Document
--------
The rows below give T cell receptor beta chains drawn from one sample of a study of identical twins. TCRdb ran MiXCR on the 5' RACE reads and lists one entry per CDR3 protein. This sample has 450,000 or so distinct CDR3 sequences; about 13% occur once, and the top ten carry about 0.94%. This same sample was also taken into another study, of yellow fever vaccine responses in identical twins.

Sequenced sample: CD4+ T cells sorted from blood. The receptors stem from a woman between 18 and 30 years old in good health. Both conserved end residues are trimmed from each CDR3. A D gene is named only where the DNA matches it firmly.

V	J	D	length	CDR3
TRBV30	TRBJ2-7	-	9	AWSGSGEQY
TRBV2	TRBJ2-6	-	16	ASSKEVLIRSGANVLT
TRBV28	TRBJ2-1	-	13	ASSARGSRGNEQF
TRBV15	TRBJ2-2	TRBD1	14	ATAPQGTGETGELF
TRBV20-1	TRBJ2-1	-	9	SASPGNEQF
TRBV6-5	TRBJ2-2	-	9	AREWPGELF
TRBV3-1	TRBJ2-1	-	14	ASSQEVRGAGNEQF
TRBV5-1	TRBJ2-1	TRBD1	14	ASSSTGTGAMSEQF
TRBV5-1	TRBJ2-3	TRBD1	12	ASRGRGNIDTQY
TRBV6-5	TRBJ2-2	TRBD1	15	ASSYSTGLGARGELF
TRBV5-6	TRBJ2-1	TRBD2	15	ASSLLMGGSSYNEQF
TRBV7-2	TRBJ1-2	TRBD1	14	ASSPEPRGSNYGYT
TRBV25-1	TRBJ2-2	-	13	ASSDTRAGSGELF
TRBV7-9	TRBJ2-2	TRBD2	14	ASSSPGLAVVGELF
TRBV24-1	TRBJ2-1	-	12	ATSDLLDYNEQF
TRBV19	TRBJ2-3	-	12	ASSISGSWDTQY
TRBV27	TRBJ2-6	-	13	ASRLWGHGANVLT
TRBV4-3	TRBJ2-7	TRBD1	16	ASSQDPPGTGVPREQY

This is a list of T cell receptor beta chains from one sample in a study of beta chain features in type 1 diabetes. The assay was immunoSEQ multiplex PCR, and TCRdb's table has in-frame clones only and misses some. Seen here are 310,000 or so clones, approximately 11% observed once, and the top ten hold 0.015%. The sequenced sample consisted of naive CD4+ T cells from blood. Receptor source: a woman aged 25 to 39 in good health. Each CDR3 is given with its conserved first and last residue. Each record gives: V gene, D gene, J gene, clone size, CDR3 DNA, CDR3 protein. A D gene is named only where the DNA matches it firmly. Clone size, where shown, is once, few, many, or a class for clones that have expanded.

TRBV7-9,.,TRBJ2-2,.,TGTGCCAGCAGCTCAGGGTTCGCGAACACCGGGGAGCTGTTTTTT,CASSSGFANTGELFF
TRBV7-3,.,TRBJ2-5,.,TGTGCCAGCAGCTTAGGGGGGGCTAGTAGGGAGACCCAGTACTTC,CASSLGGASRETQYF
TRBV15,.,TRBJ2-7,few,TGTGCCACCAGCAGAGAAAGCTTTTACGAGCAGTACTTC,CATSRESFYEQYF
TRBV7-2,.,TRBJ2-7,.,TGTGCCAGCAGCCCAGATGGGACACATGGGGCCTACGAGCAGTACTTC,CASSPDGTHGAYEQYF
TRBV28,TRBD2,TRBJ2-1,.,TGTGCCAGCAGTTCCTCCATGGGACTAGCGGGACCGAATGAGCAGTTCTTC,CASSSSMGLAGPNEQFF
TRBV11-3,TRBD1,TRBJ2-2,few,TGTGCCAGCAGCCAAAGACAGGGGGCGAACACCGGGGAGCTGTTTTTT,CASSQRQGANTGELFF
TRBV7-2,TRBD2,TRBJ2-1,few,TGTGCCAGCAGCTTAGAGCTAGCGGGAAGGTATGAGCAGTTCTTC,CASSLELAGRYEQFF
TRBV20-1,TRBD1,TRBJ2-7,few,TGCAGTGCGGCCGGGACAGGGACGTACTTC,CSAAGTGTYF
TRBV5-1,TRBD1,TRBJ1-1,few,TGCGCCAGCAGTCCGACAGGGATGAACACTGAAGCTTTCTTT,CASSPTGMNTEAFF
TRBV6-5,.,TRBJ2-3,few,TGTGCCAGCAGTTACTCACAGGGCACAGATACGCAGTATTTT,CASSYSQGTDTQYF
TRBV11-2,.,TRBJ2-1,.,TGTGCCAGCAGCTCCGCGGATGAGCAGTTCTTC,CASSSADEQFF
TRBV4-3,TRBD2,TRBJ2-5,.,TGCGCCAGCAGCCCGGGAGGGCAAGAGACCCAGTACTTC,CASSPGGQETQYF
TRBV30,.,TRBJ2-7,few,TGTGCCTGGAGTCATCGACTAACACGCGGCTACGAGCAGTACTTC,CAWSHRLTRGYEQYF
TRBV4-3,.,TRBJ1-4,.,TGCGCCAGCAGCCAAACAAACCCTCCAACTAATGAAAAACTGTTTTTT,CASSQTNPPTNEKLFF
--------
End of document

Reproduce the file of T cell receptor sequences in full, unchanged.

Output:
The rows below give T cell receptor beta chains drawn from one sample of a study of identical twins. TCRdb ran MiXCR on the 5' RACE reads and lists one entry per CDR3 protein. This sample has 450,000 or so distinct CDR3 sequences; about 13% occur once, and the top ten carry about 0.94%. This same sample was also taken into another study, of yellow fever vaccine responses in identical twins.

Sequenced sample: CD4+ T cells sorted from blood. The receptors stem from a woman between 18 and 30 years old in good health. Both conserved end residues are trimmed from each CDR3. A D gene is named only where the DNA matches it firmly.

V	J	D	length	CDR3
TRBV30	TRBJ2-7	-	9	AWSGSGEQY
TRBV2	TRBJ2-6	-	16	ASSKEVLIRSGANVLT
TRBV28	TRBJ2-1	-	13	ASSARGSRGNEQF
TRBV15	TRBJ2-2	TRBD1	14	ATAPQGTGETGELF
TRBV20-1	TRBJ2-1	-	9	SASPGNEQF
TRBV6-5	TRBJ2-2	-	9	AREWPGELF
TRBV3-1	TRBJ2-1	-	14	ASSQEVRGAGNEQF
TRBV5-1	TRBJ2-1	TRBD1	14	ASSSTGTGAMSEQF
TRBV5-1	TRBJ2-3	TRBD1	12	ASRGRGNIDTQY
TRBV6-5	TRBJ2-2	TRBD1	15	ASSYSTGLGARGELF
TRBV5-6	TRBJ2-1	TRBD2	15	ASSLLMGGSSYNEQF
TRBV7-2	TRBJ1-2	TRBD1	14	ASSPEPRGSNYGYT
TRBV25-1	TRBJ2-2	-	13	ASSDTRAGSGELF
TRBV7-9	TRBJ2-2	TRBD2	14	ASSSPGLAVVGELF
TRBV24-1	TRBJ2-1	-	12	ATSDLLDYNEQF
TRBV19	TRBJ2-3	-	12	ASSISGSWDTQY
TRBV27	TRBJ2-6	-	13	ASRLWGHGANVLT
TRBV4-3	TRBJ2-7	TRBD1	16	ASSQDPPGTGVPREQY

This is a list of T cell receptor beta chains from one sample in a study of beta chain features in type 1 diabetes. The assay was immunoSEQ multiplex PCR, and TCRdb's table has in-frame clones only and misses some. Seen here are 310,000 or so clones, approximately 11% observed once, and the top ten hold 0.015%. The sequenced sample consisted of naive CD4+ T cells from blood. Receptor source: a woman aged 25 to 39 in good health. Each CDR3 is given with its conserved first and last residue. Each record gives: V gene, D gene, J gene, clone size, CDR3 DNA, CDR3 protein. A D gene is named only where the DNA matches it firmly. Clone size, where shown, is once, few, many, or a class for clones that have expanded.

TRBV7-9,.,TRBJ2-2,.,TGTGCCAGCAGCTCAGGGTTCGCGAACACCGGGGAGCTGTTTTTT,CASSSGFANTGELFF
TRBV7-3,.,TRBJ2-5,.,TGTGCCAGCAGCTTAGGGGGGGCTAGTAGGGAGACCCAGTACTTC,CASSLGGASRETQYF
TRBV15,.,TRBJ2-7,few,TGTGCCACCAGCAGAGAAAGCTTTTACGAGCAGTACTTC,CATSRESFYEQYF
TRBV7-2,.,TRBJ2-7,.,TGTGCCAGCAGCCCAGATGGGACACATGGGGCCTACGAGCAGTACTTC,CASSPDGTHGAYEQYF
TRBV28,TRBD2,TRBJ2-1,.,TGTGCCAGCAGTTCCTCCATGGGACTAGCGGGACCGAATGAGCAGTTCTTC,CASSSSMGLAGPNEQFF
TRBV11-3,TRBD1,TRBJ2-2,few,TGTGCCAGCAGCCAAAGACAGGGGGCGAACACCGGGGAGCTGTTTTTT,CASSQRQGANTGELFF
TRBV7-2,TRBD2,TRBJ2-1,few,TGTGCCAGCAGCTTAGAGCTAGCGGGAAGGTATGAGCAGTTCTTC,CASSLELAGRYEQFF
TRBV20-1,TRBD1,TRBJ2-7,few,TGCAGTGCGGCCGGGACAGGGACGTACTTC,CSAAGTGTYF
TRBV5-1,TRBD1,TRBJ1-1,few,TGCGCCAGCAGTCCGACAGGGATGAACACTGAAGCTTTCTTT,CASSPTGMNTEAFF
TRBV6-5,.,TRBJ2-3,few,TGTGCCAGCAGTTACTCACAGGGCACAGATACGCAGTATTTT,CASSYSQGTDTQYF
TRBV11-2,.,TRBJ2-1,.,TGTGCCAGCAGCTCCGCGGATGAGCAGTTCTTC,CASSSADEQFF
TRBV4-3,TRBD2,TRBJ2-5,.,TGCGCCAGCAGCCCGGGAGGGCAAGAGACCCAGTACTTC,CASSPGGQETQYF
TRBV30,.,TRBJ2-7,few,TGTGCCTGGAGTCATCGACTAACACGCGGCTACGAGCAGTACTTC,CAWSHRLTRGYEQYF
TRBV4-3,.,TRBJ1-4,.,TGCGCCAGCAGCCAAACAAACCCTCCAACTAATGAAAAACTGTTTTTT,CASSQTNPPTNEKLFF